The afternoon show was dominated by clowns, Pierrot and August being the main characters, surrounded by tumblers and jongleurs, children on horseback and on the high wire as well as a few trapeze acts. The Great Orlando rode his horse and threw knives at the large disc and I saw the pretty girl riding on the trunk of her elephant. It was a fun show but disappointing too, I had seen most of these acts about the camp during the day. The ringmaster in costume, cracking a very long whip, was still the jovial, slightly avuncular, slightly potbellied man he was out of costume; the show needed the romantic shadows of evening and the brilliance of artificial lights to bring the glitter and glamour to life. Afterwards, I found Harry's caravan, knocked on the door and, when he opened it, I told him so. Harry had a glass in his hand. The sparkly costume made his face look tired.
The circus was in town for the whole week, Saturday evening being the final show of the run, a gala performance. I spent every spare minute at the camp; even the lion tamer got used to me. He took me aside once and said "Be careful, Eva, Harry is not a suitable companion for you, you are far too young and you are not the first girl to hang around and you won't be the last." I shrugged my shoulders. This was exactly the same sort of talk I got from my parents, these adults were all out to spoil my fun. Harry had been very kind and friendly, not at all threatening. The more I saw of him and the artistes and the more I was allowed to see of their daily routines, the more I realised how hard they worked, how little romance there was behind the glittering façade. I still wanted to join the circus, be part of the wonderful companionship and camaraderie born out of a need to rely on each other; each member of the troupe being 100% dependent on every other. But perhaps it would be better if I waited a little, finished school first, as Harry suggested. The children and young people I saw had all been born into the life, had been raised to perform and trained almost from the day they took their first step. Harry gave me an address which would always reach him and promised to reply to any letter I cared to send.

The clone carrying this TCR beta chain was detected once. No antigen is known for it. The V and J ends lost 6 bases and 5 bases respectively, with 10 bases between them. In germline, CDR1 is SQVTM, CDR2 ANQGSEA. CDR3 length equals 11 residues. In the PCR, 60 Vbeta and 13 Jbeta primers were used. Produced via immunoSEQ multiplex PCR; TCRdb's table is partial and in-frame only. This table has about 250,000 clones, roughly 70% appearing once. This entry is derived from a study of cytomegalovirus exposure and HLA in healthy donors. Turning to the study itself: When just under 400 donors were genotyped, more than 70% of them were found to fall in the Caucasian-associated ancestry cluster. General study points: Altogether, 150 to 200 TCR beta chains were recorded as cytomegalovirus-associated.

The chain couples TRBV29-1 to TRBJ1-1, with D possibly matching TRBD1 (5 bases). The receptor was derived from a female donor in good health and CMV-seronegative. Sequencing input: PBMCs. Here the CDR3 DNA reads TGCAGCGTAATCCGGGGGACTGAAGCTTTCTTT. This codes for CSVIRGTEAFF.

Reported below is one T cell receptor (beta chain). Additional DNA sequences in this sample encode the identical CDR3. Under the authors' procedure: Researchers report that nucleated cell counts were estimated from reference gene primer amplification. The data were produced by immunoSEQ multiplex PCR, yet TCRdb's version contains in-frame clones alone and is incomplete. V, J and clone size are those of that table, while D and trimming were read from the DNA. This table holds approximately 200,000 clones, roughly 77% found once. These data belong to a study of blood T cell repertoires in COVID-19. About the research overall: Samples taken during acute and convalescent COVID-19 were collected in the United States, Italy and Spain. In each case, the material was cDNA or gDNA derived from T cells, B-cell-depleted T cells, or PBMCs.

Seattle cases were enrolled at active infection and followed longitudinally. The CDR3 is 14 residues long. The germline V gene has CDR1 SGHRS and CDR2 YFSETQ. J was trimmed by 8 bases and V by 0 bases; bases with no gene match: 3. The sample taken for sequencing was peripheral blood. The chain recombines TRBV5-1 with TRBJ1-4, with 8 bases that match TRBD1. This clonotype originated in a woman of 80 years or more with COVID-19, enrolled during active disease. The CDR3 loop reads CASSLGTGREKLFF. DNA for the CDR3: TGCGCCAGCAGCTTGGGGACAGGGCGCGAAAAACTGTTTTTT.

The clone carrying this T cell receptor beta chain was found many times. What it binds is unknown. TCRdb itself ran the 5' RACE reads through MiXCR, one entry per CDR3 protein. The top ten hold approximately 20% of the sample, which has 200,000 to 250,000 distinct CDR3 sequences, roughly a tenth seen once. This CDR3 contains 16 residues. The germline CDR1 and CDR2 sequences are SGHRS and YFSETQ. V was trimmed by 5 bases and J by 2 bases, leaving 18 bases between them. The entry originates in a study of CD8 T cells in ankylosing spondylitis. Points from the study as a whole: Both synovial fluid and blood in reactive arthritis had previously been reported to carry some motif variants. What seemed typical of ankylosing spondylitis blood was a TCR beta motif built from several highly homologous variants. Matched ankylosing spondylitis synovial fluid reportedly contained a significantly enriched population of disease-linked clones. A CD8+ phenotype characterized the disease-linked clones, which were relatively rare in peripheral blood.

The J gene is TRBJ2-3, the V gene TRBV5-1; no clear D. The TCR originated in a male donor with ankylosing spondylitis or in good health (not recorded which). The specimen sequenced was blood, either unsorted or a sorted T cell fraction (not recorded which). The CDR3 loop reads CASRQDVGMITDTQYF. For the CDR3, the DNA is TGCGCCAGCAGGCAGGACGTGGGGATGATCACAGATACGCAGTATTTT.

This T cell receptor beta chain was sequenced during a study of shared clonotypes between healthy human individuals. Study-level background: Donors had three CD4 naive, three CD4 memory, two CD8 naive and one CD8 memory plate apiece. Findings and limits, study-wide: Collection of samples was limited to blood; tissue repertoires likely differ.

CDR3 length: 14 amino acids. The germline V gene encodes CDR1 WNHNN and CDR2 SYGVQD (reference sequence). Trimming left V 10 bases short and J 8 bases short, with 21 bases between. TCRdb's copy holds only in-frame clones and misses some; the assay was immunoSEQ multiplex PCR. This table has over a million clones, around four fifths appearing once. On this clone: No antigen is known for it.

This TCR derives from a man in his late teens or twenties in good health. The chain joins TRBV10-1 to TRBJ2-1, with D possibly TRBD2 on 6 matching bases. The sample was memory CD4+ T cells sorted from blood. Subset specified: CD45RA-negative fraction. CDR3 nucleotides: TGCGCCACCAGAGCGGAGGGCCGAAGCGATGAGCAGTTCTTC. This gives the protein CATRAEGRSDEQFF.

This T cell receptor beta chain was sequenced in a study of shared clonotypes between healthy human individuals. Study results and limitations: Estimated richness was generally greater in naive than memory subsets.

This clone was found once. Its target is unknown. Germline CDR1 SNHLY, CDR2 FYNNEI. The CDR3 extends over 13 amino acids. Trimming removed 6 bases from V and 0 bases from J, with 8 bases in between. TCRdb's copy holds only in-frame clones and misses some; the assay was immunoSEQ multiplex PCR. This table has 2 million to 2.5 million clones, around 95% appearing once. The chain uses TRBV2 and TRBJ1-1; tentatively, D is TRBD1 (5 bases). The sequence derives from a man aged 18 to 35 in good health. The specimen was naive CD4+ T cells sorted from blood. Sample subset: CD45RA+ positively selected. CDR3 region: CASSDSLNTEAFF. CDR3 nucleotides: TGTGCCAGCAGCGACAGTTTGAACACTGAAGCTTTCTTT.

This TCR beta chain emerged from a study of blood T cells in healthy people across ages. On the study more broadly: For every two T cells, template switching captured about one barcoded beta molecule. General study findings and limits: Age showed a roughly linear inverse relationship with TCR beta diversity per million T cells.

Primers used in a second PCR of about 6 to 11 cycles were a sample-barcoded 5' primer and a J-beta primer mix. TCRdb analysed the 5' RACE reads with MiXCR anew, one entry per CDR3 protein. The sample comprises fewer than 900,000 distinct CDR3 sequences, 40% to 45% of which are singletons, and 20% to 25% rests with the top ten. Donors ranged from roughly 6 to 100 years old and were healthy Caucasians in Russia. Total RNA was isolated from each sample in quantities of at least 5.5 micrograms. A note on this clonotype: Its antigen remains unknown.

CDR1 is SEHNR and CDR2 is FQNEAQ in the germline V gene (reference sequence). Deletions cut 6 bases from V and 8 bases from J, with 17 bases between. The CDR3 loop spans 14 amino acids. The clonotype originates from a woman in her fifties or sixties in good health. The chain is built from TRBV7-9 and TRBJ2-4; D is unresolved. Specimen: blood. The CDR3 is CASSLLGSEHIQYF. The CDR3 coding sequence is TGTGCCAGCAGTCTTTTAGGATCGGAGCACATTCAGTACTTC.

When Saturday came I was very sad, Harry and the others would be on their way to the next venue a day later and Sproedental Platz would be cleared as if the big top had never stood there. Harry had a wonderful surprise for me. He had a ticket for the Saturday Gala for me, front row, the best seat in the house, opposite the entrance to the ring, within foot shuffling distance of the sawdust. I begged and pleaded with my parents, who finally gave in and allowed me to go, threatening all sorts of retribution if I didn't get home within ten minutes of the end of the performance. I sat in my seat of honour and all the performers, who could do so without interrupting their act, played to me for seconds, the clowns did a little set right in front of me, the elephant dipped its trunk and the girl winked, the tumblers pretended to fall over the railings and land on me, and the ringmaster cracked his whip almost in my face. Harry's prancing horse did a curtsey and he bowed from the saddle, lifting his hat to me. I loved them all.
Harry and I did indeed exchange a few letters. He sent me colourful postcards from places abroad, places I could only dream of; holidays for the masses were still a thing of the future. Gaps between cards became longer and one day I saw a small paragraph in the paper: In Milano, Italy, during a performance, a great tragedy had occurred. The Great Orlando, famous among circus folk all over Europe, had misjudged a throw and accidentally blinded his partner, the girl on the spinning disc, in one eye. If I remember rightly, I sent a letter telling him how very sorry I was. I never heard from Harry again.
PS: there have been comments asking if this is a true story. It is.